In L.A. Unified, the later deadline date lines up more closely with the state's own pending vaccine mandate. It would go into effect for ages 12 and older no earlier than July, and only after a vaccine is fully approved for that age group by the U.S. Food and Drug Administration. So far, a vaccine is fully approved for ages 16 and older. Children ages 5 to 15 can receive the vaccine under a federal emergency-use authorization.
The White House responded to a question about L.A.'s step back with encouraging words.
Press Secretary Jen Psaki noted that "a large population of the school community" has complied, emphasizing the role of districts to set their own policies.
The pending delay was welcomed by some City of Angels teachers, who told The Times that they thought the program would collapse if thousands more students were suddenly added into it.
"Thank goodness vaccines delayed!" said City of Angels teacher Shawn Fornari.
Principals are already hearing from the latest wave of unhappy parents, said Nery X. Paiz, president of Associated Administrators of Los Angeles. Previously, the complaints came from anti-vaxxers and the vaccine-hesitant — as principals dutifully pushed the pro-vaccine message hard. Suddenly, pro-vaccine parents — as well as the vaccine-hesitant who gave in — are upset.
One concerned parent is Emily Skehan, who has a senior at Van Nuys Senior High and whose household includes an older, immunocompromised adult.
"It is incredibly disappointing to see the district backtrack on their commitment to families like mine that have medically vulnerable family members and who have gone above and beyond to keep our community healthy throughout the pandemic," Skehan said. "It feels incredibly unfair that a vocal minority of anti-vax parents have monopolized the conversation and now led the district to move backward on their commitment to community health."
The families that defied the mandate — and took the risk of losing in-person classes — have won at least a temporary victory in a few school systems by not backing down, a reprieve that litigation on their behalf has so far not accomplished.
Charlene Mardesic and her husband had no intention of getting their 12-year-old sixth-grader vaccinated. They were agonizing about whether to home-school her or move out of L.A. Unified boundaries.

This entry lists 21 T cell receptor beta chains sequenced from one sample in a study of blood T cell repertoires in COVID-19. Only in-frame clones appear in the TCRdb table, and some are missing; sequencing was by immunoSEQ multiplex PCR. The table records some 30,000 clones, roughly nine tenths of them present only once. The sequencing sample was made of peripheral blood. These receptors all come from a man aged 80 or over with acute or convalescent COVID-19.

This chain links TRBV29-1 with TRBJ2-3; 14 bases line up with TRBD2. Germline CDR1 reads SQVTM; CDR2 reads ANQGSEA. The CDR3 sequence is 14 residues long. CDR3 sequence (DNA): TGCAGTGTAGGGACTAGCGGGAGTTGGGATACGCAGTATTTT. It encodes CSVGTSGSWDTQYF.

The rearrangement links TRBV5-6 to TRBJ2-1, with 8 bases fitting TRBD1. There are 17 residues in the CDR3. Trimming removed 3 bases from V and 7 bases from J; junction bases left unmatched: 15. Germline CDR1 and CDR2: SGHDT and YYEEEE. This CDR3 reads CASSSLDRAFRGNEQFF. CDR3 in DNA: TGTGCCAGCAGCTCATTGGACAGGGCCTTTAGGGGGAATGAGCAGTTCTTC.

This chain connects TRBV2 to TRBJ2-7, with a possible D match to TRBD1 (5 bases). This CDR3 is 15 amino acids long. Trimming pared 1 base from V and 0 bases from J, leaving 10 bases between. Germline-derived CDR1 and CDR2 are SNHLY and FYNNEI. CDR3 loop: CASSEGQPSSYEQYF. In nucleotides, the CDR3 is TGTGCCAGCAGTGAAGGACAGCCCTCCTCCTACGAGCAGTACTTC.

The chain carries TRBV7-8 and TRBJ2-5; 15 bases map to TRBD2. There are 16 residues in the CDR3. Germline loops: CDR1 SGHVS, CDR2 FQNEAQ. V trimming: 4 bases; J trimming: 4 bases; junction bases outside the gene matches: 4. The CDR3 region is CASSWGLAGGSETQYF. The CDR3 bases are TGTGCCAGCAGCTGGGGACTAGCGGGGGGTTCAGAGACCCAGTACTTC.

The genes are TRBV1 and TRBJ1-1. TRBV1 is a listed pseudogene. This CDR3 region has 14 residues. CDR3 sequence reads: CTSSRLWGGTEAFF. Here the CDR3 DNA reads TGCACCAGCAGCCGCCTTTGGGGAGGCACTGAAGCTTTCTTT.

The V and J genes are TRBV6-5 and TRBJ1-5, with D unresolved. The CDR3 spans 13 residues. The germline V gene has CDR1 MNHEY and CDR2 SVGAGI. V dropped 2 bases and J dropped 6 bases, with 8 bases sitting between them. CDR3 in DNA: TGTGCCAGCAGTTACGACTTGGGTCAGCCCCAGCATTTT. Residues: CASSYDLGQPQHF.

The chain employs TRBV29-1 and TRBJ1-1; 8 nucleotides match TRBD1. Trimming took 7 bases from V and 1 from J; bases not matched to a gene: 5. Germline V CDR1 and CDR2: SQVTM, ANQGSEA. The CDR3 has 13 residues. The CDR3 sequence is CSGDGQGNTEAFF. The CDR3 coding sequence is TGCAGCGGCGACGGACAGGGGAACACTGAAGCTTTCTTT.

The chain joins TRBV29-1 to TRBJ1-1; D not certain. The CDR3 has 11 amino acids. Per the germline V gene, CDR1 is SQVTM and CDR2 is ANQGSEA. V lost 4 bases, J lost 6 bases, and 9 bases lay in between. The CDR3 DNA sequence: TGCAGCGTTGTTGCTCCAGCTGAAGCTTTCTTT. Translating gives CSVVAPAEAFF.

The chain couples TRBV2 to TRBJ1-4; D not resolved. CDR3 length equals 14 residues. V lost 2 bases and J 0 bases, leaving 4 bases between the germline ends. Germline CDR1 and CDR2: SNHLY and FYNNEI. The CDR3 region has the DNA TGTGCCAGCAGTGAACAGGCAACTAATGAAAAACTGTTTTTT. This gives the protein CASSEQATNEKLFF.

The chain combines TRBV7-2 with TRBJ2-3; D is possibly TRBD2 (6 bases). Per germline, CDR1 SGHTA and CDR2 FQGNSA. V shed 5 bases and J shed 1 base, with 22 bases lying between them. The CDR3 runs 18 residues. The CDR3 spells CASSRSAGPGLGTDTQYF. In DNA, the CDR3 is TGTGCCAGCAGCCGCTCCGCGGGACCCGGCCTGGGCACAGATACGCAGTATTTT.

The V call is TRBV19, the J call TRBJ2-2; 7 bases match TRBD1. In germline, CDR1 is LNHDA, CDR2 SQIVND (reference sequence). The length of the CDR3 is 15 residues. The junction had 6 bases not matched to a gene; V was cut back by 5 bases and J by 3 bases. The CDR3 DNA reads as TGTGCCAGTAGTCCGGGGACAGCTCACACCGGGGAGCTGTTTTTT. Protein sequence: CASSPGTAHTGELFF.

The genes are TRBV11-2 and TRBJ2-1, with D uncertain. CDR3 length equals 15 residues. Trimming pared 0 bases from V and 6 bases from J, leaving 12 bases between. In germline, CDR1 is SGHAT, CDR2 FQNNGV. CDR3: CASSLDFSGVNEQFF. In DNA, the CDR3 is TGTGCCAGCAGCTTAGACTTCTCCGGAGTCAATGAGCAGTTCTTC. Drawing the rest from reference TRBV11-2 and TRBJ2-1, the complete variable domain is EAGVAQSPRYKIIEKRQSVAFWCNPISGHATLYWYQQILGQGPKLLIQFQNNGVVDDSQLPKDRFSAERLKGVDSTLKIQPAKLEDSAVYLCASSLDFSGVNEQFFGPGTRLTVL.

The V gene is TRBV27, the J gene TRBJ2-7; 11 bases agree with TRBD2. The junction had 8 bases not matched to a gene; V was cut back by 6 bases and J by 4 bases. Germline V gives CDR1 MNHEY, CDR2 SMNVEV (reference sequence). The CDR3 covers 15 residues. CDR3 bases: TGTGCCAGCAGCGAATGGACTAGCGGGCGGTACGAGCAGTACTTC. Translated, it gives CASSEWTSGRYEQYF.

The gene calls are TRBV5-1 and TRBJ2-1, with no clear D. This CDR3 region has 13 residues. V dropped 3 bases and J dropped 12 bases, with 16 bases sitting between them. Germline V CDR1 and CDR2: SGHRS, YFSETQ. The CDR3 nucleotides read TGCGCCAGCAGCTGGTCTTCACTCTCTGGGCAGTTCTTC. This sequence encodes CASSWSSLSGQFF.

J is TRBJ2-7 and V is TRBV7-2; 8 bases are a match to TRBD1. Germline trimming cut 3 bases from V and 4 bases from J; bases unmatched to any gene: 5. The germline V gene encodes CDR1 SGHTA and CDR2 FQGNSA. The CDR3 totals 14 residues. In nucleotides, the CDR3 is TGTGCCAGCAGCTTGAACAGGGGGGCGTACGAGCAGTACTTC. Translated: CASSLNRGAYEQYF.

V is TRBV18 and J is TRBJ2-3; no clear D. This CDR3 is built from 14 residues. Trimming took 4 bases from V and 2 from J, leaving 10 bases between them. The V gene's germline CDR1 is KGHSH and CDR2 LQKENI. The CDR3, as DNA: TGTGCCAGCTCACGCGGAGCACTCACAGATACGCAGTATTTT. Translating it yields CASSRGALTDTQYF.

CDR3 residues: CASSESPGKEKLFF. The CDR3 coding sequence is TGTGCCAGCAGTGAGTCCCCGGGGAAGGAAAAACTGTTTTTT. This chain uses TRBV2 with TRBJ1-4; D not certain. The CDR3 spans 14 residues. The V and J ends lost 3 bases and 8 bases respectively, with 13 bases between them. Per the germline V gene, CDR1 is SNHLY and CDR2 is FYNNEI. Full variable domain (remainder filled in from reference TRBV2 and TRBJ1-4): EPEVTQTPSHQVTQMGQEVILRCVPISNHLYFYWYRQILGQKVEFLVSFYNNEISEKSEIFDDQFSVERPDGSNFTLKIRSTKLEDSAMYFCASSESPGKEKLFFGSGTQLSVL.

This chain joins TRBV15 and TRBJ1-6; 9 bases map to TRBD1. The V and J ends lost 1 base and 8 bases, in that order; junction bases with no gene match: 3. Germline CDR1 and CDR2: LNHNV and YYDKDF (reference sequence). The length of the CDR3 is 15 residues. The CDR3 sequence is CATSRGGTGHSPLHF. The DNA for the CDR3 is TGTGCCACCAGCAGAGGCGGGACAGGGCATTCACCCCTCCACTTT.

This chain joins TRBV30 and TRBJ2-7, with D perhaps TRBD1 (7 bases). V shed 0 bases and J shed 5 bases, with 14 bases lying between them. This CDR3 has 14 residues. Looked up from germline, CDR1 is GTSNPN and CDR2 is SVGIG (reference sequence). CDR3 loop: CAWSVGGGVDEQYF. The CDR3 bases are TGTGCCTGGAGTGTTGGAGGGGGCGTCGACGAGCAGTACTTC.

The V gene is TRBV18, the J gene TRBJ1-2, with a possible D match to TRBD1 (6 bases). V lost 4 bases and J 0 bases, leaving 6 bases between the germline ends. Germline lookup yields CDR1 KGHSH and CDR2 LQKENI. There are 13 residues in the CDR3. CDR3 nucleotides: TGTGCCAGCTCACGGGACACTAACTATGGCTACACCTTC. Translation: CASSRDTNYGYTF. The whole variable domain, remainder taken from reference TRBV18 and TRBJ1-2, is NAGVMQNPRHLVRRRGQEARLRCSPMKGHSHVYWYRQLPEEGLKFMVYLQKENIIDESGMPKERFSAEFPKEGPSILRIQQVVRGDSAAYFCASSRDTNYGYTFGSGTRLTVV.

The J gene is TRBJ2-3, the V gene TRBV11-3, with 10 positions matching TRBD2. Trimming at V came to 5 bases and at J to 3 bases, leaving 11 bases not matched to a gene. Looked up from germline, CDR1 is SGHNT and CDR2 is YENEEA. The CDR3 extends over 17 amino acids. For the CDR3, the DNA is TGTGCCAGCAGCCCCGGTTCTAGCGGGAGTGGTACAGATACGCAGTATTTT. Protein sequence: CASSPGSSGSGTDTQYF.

The delayed deadline brings relief, but she remains wary: “I’m just wondering if the only victory for us will come when we say, ‘That’s it. We’re done with L.A. Unified.’”
The change of direction in L.A. Unified also is expected to affect the district's coronavirus testing program, which was about to be scaled back for the spring semester.
Under Reilly's modified plan, L.A. Unified would require baseline testing for all students and staff at the start of the spring semester and continue with weekly testing for all, regardless of vaccination status, through January. Starting in February, only students without proof of vaccination would be required to test regularly.
In continuing the testing, the district is adopting a request of the teachers union, United Teachers Los Angeles. The union has supported the vaccine mandate both for students and employees.
Nearly 500 school district employees — out of 73,000 — lost their jobs this week as a result of the employee mandate, including seven holding a teaching credential. Most unvaccinated classroom teachers have been able to transfer to the independent study program, where those who are unvaccinated — teachers or students — have no in-person contact with others involved in the program.
On behalf of the Board of Education, Reilly has spearheaded the vaccine push and also is managing the current triage. She is soon expected to step aside from the top leadership role to make way for Alberto M. Carvalho, whom the board named this week as permanent superintendent. Since 2008, Carvahlo has been superintendent of the Miami-Dade County Public Schools.
Times staff writer Chris Megerian in Washington contributed to this report.
This story originally appeared in Los Angeles Times.